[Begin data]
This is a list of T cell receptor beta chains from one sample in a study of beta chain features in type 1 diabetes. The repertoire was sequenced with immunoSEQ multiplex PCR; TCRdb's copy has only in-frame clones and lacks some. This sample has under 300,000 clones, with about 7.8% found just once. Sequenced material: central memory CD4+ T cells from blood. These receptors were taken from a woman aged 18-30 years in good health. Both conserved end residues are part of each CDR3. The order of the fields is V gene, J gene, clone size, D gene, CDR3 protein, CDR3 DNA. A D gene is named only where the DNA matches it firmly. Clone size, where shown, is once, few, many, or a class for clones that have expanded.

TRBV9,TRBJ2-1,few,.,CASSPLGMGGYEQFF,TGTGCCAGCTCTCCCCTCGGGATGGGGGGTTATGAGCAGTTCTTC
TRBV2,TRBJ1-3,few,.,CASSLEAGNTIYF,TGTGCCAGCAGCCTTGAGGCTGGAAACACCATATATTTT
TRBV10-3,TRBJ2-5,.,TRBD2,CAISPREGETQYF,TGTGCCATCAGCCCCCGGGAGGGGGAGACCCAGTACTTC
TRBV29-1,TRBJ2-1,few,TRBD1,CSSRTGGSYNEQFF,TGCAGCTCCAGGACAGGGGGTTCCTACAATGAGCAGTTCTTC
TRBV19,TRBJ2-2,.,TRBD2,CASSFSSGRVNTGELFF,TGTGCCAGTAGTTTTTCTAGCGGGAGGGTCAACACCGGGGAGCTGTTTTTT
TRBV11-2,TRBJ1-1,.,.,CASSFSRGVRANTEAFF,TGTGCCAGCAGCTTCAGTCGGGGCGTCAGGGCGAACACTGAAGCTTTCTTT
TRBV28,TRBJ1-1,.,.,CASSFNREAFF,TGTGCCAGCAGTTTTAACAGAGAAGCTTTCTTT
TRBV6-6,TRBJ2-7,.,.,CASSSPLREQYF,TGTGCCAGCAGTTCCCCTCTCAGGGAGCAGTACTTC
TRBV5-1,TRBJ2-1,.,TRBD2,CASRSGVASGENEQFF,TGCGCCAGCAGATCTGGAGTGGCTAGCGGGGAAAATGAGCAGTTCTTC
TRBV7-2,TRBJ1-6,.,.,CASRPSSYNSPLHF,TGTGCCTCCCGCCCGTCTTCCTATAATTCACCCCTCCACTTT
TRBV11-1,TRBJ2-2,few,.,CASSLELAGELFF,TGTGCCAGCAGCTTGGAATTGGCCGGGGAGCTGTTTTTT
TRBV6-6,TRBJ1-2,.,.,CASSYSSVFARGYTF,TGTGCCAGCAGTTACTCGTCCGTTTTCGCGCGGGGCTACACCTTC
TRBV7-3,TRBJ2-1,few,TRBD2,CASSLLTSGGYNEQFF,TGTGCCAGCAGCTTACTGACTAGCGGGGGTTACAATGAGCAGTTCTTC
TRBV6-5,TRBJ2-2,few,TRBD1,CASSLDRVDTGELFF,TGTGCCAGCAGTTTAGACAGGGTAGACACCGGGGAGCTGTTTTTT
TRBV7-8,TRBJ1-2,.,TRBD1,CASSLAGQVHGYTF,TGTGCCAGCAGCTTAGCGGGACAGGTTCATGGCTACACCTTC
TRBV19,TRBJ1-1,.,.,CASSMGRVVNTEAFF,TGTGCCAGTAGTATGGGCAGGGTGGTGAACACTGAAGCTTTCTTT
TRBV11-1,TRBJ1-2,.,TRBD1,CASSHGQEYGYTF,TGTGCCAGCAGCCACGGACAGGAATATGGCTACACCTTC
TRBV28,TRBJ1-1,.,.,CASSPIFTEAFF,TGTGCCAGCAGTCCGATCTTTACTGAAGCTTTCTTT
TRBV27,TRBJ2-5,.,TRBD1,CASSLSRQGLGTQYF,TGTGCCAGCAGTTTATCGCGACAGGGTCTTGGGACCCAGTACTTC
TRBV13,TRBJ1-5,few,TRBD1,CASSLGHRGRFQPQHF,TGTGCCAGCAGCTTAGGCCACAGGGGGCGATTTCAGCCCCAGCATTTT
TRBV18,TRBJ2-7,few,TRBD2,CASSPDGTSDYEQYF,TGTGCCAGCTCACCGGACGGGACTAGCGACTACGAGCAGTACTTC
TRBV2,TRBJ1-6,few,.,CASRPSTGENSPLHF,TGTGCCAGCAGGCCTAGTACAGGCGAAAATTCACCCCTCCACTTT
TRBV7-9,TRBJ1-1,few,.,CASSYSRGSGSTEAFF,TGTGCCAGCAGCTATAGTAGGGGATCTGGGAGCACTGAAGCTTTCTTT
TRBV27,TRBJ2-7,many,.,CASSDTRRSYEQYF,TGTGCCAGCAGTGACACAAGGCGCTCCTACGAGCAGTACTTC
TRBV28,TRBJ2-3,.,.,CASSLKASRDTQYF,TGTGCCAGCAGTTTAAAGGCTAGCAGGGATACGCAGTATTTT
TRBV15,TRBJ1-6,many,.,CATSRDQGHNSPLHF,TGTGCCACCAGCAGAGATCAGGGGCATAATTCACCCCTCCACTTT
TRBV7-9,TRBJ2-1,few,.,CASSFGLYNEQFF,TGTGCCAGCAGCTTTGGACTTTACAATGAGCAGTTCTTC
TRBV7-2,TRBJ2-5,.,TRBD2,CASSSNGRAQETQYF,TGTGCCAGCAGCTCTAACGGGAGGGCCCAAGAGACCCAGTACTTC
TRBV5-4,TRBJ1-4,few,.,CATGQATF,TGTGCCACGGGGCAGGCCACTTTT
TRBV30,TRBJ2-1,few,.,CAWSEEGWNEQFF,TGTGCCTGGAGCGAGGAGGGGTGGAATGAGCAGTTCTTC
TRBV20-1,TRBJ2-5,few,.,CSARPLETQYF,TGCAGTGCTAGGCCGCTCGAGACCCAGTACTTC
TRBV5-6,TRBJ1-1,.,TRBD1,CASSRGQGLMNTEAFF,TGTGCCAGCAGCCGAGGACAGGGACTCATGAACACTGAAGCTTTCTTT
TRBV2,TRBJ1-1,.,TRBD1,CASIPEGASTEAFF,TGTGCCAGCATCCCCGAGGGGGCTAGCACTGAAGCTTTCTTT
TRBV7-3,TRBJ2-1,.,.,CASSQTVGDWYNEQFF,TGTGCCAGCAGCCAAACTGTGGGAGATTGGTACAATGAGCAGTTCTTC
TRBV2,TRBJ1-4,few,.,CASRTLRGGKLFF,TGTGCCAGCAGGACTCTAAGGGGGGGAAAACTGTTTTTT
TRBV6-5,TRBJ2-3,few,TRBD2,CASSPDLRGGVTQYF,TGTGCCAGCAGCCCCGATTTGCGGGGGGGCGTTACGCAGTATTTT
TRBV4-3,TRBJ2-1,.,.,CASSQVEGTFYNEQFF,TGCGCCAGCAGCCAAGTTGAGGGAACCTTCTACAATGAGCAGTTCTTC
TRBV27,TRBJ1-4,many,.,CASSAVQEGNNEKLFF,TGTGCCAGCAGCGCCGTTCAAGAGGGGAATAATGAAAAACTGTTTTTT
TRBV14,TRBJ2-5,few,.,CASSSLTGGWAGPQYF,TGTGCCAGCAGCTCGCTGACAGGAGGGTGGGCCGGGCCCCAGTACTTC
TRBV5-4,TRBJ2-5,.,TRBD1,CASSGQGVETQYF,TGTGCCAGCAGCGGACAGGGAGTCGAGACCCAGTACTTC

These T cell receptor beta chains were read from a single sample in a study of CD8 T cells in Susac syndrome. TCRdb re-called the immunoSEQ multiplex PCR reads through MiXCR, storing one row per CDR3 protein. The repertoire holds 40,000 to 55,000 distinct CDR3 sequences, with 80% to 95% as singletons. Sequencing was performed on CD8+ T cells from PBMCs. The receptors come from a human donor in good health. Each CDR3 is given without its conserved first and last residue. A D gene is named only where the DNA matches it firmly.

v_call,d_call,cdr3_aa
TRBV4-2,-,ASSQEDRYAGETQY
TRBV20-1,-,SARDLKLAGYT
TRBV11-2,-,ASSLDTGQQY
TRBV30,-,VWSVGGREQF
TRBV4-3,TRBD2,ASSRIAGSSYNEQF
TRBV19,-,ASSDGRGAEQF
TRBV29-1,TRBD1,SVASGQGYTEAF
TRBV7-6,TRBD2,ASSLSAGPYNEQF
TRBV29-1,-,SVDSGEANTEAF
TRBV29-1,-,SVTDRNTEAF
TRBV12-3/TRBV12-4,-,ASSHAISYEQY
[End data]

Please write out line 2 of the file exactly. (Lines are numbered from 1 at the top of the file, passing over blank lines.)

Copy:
TRBV9,TRBJ2-1,few,.,CASSPLGMGGYEQFF,TGTGCCAGCTCTCCCCTCGGGATGGGGGGTTATGAGCAGTTCTTC